The Shinkansen 0 Series

The Shinkansen 0 Series

The train that revolutionized the railway transport.

Back in the 60s Japan’s economy was rising high, and many people were travelling places. The Shinkansen 0 series are a symbol of the country’s booming economy from that era and also the first high speed trains of the world. These electric units are nicknamed bullet trains due to their round pointed nose and the high speed they could achieve. The first run debuted in October of the year 1964, operating the new and dedicated Tokaido Shinkansen line, connecting the capital of Japan, Tokyo and Osaka. Later in the 70s the line has been expanded to the south-west of the country and and the trains also operated other possible routes.

Shinkansen 0 series on original blue livery

But before the grand opening and use of these high speed trains, two prototype units were build in 1962 named Class 1000. The size were 25m long and 3,38m wide running on standard gauge rails (1,435 mm) and being powered by a 25 kV AC, 60 Hz overhead catenary electric system. In order to run at high speeds, a test track has been made between Odawara and Ayase. The first run from 27 October 1962 registered a top speed of 190 km/h. Later on 31 October 1962 one of the trains recorded 200 km/h, then 210 km/h on 20 December 1962. On 19 March 1963 the speed raised up again to 243 km/h, and later on 30 March of the same year the last test run registered a world speed record of 256 km/h at that time.

The Class 1000 prototype

Many factories contributed to the manufacturing of the bullet trains such as Kawasaky Sharyo, Nippon Sharyo, Hitachi and others. A total number of 3.216 units (201 sets) were built between 1964 and 1986, 12-car sets at the begining later being expanded as 16-car sets and even short versions with 4, 6 and 8-car sets holding between 368 and 1.340 passengers. The material used it’s steel, the end cars are 25,150m long and the intermediate cars are 25m long (150mm shorter than the end cars). The width it’s 3,383m and height 4,49m.

One 0 series on “fresh green” livery

The Shinkansen 0 series trains are of course powered by an electric system, their PS 200 pantographs collecting 25 kV, AC power at 60 Hz catenary. Each brushed DC motors had a power of 185 kW (248 HP) and the total horsepower output of one 16-car train it’s 11.840 kW (15.880 HP). As for transmission, the bullet train contains a secondary-side tap changer drive. It’s acceleration is 1 km/(h.s) from 1964 to 1992 and from 1992 to 2008 the acceleration was improved by 1,2 km/(h.s). The deceleration of the train it’s of 2,84 km/(h.s).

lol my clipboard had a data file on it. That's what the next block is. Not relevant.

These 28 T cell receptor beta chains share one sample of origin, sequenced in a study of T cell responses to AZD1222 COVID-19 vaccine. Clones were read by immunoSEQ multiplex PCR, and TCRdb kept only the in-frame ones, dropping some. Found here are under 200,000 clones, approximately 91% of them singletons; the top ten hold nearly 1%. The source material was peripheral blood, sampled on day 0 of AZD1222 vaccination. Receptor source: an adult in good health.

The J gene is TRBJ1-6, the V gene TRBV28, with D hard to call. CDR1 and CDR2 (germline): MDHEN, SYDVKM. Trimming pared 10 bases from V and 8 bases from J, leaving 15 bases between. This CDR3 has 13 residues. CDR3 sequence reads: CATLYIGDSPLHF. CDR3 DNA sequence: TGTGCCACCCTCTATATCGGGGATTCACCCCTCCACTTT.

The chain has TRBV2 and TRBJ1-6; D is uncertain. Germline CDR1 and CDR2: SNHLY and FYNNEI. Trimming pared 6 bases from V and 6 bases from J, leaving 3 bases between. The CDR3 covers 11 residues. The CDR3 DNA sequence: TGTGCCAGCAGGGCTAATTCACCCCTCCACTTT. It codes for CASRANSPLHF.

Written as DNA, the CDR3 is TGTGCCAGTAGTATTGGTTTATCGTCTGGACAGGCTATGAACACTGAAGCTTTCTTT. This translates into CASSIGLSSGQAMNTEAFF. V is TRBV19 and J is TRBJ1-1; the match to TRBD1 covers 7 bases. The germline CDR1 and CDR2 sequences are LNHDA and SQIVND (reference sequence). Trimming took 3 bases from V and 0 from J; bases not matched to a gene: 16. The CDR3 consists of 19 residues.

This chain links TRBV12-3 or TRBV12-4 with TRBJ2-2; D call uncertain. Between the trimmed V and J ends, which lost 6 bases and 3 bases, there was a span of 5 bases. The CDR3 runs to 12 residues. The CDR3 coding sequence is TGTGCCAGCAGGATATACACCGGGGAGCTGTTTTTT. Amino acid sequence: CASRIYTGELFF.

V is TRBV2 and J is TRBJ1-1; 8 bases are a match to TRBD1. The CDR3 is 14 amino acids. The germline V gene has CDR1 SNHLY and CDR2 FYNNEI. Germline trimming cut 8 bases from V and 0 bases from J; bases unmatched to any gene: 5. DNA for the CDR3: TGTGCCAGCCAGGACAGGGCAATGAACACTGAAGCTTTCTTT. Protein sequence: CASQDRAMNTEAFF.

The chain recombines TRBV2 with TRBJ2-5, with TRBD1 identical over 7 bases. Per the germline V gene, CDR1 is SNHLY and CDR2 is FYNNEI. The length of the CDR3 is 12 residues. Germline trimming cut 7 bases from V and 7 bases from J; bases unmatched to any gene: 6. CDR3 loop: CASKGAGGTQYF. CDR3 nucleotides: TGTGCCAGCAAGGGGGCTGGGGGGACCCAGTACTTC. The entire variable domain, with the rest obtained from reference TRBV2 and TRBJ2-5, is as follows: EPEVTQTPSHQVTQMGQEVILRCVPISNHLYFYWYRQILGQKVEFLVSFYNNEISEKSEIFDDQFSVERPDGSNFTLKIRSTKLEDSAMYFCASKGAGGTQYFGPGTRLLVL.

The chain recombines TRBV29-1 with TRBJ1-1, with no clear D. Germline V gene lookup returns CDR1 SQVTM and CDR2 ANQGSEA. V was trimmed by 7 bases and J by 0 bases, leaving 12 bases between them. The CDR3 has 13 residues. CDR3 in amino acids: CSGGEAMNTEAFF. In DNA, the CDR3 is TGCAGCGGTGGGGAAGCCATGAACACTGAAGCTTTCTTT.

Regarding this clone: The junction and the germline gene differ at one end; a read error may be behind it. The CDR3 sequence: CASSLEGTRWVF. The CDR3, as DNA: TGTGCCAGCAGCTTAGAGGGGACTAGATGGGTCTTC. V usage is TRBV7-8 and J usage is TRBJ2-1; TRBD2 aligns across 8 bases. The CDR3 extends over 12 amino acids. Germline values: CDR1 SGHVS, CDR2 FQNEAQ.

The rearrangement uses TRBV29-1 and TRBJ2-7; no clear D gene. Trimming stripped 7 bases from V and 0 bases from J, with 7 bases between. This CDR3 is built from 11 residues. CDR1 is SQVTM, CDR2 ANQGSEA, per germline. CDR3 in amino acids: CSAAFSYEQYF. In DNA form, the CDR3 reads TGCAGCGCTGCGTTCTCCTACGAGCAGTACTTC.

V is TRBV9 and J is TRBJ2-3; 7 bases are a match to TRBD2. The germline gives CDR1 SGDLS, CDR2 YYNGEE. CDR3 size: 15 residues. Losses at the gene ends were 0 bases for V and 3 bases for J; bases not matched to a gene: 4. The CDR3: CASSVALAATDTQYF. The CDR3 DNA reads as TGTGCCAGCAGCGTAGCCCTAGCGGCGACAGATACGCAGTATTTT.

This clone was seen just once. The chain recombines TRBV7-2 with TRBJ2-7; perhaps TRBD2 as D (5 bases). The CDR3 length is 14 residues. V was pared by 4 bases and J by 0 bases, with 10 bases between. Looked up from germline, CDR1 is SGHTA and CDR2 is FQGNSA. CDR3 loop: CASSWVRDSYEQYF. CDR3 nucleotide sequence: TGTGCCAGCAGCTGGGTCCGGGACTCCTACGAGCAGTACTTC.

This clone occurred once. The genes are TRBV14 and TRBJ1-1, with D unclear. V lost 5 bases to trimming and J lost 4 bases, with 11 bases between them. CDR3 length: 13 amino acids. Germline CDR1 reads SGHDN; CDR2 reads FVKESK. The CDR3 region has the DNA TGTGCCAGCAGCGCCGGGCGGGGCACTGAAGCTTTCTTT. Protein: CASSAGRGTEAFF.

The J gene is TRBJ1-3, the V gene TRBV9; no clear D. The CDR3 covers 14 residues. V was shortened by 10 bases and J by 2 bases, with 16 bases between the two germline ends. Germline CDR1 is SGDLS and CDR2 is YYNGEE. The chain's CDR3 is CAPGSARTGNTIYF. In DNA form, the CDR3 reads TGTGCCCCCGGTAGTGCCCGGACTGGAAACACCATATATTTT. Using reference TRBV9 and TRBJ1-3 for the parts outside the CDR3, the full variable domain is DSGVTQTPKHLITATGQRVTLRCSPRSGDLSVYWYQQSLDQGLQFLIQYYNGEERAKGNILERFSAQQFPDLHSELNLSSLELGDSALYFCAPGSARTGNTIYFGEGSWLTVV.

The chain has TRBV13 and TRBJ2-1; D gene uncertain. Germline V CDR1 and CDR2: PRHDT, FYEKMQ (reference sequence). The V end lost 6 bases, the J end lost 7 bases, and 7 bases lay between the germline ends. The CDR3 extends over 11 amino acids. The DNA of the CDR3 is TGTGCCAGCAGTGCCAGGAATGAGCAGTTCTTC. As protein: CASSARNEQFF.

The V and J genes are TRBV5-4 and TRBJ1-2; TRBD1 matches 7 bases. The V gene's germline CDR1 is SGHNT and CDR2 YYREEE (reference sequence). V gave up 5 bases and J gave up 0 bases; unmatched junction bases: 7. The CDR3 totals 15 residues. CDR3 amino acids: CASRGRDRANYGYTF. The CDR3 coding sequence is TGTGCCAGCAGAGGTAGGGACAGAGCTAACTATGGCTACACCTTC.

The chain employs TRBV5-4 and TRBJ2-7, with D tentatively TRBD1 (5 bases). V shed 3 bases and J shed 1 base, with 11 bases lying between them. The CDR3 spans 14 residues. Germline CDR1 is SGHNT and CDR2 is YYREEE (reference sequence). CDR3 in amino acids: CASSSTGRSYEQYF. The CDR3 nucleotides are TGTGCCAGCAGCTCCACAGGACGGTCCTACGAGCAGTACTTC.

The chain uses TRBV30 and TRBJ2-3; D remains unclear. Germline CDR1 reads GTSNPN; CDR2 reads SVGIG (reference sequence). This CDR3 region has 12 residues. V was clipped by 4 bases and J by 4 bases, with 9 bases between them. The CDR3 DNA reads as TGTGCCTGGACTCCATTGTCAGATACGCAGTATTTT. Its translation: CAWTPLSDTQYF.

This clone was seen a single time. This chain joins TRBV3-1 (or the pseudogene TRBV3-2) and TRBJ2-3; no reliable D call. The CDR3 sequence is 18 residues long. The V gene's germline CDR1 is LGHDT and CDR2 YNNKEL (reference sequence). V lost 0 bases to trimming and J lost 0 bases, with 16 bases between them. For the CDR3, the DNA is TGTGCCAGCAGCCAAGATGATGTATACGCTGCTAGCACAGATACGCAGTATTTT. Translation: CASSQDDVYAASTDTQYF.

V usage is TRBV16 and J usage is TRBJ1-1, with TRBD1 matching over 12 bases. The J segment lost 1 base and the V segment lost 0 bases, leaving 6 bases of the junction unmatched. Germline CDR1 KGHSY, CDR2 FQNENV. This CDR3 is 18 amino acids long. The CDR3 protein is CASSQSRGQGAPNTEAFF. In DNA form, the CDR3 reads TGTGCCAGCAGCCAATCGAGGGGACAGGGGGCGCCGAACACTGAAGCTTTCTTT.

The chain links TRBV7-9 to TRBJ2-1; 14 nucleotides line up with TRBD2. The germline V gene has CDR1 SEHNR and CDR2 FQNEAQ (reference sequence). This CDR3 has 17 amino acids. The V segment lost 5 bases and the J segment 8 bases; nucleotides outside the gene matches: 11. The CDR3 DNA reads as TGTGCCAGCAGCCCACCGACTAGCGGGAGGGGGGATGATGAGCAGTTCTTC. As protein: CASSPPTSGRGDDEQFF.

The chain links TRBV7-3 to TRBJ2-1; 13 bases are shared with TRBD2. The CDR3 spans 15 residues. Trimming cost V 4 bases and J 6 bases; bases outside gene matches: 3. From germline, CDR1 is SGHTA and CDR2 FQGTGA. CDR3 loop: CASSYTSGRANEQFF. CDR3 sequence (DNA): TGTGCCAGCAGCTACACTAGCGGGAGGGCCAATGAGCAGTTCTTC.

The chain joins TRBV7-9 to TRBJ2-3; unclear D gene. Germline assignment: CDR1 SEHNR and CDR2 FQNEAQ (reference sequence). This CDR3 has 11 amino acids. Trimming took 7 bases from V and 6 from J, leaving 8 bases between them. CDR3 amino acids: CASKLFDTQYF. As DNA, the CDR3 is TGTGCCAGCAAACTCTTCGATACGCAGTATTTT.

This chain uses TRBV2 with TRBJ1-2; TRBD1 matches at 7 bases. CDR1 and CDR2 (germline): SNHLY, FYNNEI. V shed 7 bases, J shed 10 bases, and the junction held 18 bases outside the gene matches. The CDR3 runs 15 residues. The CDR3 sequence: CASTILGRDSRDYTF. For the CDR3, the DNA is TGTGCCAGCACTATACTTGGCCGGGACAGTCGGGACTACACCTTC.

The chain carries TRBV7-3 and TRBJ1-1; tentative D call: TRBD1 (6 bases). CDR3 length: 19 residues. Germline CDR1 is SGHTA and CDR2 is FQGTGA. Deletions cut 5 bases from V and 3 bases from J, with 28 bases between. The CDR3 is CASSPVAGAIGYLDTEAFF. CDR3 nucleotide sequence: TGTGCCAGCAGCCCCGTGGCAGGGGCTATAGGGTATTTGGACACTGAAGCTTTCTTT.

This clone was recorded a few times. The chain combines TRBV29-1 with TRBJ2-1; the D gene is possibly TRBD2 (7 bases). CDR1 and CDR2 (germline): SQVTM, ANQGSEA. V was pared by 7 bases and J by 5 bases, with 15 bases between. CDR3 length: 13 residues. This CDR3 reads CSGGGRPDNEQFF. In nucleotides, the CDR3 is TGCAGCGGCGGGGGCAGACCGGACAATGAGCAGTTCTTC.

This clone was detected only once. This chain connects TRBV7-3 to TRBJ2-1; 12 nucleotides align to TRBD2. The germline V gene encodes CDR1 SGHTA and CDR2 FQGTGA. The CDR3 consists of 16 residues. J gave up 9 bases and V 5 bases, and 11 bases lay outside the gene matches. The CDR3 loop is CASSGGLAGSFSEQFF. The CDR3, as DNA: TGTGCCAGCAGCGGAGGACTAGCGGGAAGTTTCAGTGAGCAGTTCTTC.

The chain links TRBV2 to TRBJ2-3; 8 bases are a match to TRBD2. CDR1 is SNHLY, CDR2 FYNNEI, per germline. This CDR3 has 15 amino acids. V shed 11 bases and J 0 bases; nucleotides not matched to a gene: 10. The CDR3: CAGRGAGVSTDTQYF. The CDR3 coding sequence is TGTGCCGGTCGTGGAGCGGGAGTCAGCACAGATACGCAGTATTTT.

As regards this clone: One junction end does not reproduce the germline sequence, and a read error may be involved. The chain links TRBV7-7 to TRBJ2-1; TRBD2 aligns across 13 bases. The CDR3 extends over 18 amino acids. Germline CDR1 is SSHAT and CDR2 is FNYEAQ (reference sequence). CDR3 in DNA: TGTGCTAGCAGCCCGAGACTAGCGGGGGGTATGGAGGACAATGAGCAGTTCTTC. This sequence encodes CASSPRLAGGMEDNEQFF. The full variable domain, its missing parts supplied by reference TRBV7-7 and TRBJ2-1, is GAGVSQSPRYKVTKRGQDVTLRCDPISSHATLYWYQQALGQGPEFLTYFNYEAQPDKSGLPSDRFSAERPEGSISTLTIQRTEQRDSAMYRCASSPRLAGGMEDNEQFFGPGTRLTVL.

The 0 series on green livery

For the safety part, the 0 series are equipped with something called ATC-1 (Automatic Train Control). This ATC it’s a protection system that involves a speed control mechanism in response to external inputs. If the driver does not react to a signal at danger an emergency brake applies. This ATC it’s integrated in various cabin signalling technology. The Japanese developed the ATC-1 specially for the Shinkansens, using speed limits of 0, 30, 70, 110, 160 and 210 km/h, later being increased to 0, 30, 70, 120, 170, 220, 230, 255, 270, 275, 285 and 300 km/h.

An old picture showing a row of the famous “bullet trains”

Three liveries were used for the Shinkansen 0 series. First the blue stripe livery, green stripe livery and then the gray and light green stripes livery known as “fresh green”, a livery that was shared with the successor bullet trains the Shinkansen 100 series. After 44 years of service the last Shinkansen 0 series operating the Hakata-Minami line has been retired on 14 December of 2008. From the 3.216 cars built, 27 of them remained preserved as monuments or museum trains. One of the leading car identified as 22-141 has been donated by the JR-West (West Japan Railway Company) to the National Railway Museum of York, United Kingdom, in the year of 2001.